The representative model I began with — an independent decisionmaking authority grounded in a two-way communication process made possible by the First Amendment — describes the Executive just as it describes the legislature. In the case of the Executive, though, its duties are purposefully tailored to make it possible for the President to lead the country in a way not available to the legislative branch. Unlike the ungainly Congress, the President will be tempted to abuse his power because he can act unilaterally. Because of the President’s capacity for capricious action, there is reason to be fearful whenever the Executive takes upon itself duties not enumerated in Article II. In particular, domestic national policy determinations are not the bailiwick of this unilateral decisionmaker.[62] These decisions are better left in Congress’s tied hands.

C. The Constitutional Distinction Between the President and the Administrative Bureaucracy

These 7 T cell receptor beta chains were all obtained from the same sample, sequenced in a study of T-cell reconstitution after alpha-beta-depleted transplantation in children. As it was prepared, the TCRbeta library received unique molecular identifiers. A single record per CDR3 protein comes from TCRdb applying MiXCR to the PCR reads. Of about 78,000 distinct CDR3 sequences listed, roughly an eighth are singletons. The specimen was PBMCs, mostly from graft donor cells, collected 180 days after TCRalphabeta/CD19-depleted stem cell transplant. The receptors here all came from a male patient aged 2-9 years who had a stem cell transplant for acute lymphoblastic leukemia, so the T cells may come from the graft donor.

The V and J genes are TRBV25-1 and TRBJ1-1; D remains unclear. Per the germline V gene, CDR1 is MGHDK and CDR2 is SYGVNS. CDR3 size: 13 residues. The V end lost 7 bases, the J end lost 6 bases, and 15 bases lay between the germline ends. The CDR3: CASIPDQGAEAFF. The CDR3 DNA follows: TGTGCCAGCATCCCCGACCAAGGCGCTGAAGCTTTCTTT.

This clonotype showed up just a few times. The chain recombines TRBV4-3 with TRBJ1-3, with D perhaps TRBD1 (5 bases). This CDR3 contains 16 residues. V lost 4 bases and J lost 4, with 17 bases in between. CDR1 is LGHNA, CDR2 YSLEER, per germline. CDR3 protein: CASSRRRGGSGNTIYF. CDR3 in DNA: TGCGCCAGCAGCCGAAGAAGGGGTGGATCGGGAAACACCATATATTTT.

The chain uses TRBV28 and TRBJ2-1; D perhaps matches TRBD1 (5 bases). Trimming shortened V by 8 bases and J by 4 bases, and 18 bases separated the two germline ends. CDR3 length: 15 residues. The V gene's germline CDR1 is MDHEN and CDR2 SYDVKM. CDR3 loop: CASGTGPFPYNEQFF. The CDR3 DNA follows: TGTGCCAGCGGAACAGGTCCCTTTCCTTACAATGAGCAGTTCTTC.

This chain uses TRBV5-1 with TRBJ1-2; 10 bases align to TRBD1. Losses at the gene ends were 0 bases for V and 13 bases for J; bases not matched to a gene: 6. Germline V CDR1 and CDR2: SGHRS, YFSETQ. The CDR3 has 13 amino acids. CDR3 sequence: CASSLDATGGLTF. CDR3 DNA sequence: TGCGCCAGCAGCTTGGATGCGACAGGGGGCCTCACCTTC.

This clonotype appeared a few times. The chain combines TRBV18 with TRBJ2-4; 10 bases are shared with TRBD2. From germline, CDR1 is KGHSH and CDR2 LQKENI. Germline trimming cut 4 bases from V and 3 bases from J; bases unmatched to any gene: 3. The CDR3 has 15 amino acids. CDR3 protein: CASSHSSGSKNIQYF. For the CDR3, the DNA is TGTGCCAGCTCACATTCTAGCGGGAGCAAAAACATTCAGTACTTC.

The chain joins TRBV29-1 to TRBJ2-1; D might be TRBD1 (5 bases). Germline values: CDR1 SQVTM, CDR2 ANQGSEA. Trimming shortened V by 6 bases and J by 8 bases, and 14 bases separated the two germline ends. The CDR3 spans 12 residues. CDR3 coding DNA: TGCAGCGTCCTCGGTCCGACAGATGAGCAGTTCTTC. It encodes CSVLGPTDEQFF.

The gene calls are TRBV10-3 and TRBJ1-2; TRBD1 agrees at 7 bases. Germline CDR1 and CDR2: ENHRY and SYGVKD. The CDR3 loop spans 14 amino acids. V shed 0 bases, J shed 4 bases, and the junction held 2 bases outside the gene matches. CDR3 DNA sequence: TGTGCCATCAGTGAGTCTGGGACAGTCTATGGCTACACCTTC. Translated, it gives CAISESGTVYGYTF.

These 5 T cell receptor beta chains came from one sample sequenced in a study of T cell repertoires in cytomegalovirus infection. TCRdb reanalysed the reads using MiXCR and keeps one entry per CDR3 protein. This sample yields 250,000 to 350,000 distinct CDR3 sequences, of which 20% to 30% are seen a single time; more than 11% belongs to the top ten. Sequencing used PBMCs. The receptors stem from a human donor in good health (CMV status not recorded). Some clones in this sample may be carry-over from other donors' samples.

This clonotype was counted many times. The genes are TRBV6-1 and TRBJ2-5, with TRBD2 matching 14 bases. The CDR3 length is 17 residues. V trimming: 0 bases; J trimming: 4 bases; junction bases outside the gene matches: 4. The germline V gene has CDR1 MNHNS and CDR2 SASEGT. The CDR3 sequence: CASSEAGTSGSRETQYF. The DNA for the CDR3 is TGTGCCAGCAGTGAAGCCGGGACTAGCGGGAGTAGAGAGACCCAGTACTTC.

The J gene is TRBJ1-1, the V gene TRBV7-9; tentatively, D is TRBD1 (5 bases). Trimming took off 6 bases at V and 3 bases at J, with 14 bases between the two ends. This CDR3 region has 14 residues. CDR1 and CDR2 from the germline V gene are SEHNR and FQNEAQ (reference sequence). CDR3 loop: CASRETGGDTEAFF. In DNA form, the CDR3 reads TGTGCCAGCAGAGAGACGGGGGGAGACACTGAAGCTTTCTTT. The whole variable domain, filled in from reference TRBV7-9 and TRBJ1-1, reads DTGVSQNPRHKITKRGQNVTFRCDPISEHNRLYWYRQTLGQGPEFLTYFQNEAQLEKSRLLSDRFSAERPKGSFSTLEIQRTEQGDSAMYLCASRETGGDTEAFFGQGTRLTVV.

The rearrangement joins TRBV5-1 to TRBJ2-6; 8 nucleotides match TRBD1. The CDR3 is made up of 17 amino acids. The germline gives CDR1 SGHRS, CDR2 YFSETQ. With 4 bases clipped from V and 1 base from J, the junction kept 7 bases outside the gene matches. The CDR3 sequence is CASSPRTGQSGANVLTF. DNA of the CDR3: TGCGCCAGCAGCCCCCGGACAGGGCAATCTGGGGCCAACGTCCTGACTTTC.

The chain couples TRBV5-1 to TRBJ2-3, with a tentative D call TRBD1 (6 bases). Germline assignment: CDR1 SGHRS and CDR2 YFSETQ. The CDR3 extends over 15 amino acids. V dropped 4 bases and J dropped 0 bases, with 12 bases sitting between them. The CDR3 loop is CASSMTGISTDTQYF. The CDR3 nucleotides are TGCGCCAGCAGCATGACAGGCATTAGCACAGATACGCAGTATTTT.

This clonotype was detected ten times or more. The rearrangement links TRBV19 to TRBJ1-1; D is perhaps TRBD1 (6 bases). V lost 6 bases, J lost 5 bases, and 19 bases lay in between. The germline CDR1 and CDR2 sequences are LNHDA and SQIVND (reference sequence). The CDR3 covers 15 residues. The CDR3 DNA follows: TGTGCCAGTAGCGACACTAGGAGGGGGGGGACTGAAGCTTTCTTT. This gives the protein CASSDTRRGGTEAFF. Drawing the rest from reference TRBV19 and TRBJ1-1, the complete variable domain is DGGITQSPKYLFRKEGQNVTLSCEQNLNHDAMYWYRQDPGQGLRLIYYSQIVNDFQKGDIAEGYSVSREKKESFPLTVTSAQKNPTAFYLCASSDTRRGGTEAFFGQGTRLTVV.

In this era, the executive branch contains many more people than the President and his council of ministers. The Framers focused on the Executive as a small branch — one person with a cabinet of department heads confirmed by the Senate.[63] Today, we have administrative agencies appointed by the President. The executive branch is no one-man show. It is more populated than even the legislature and more capable of being distracted from the polity’s interest by its own internal and self-perpetuating rhythms. In effect, we have a new structure built atop the one envisioned by the Framers — the President plus an administrative bureaucracy. The President remains capable of acting unilaterally while administrative agencies diffuse executive power. The question then becomes what are the qualities of this new structure and how must it be checked.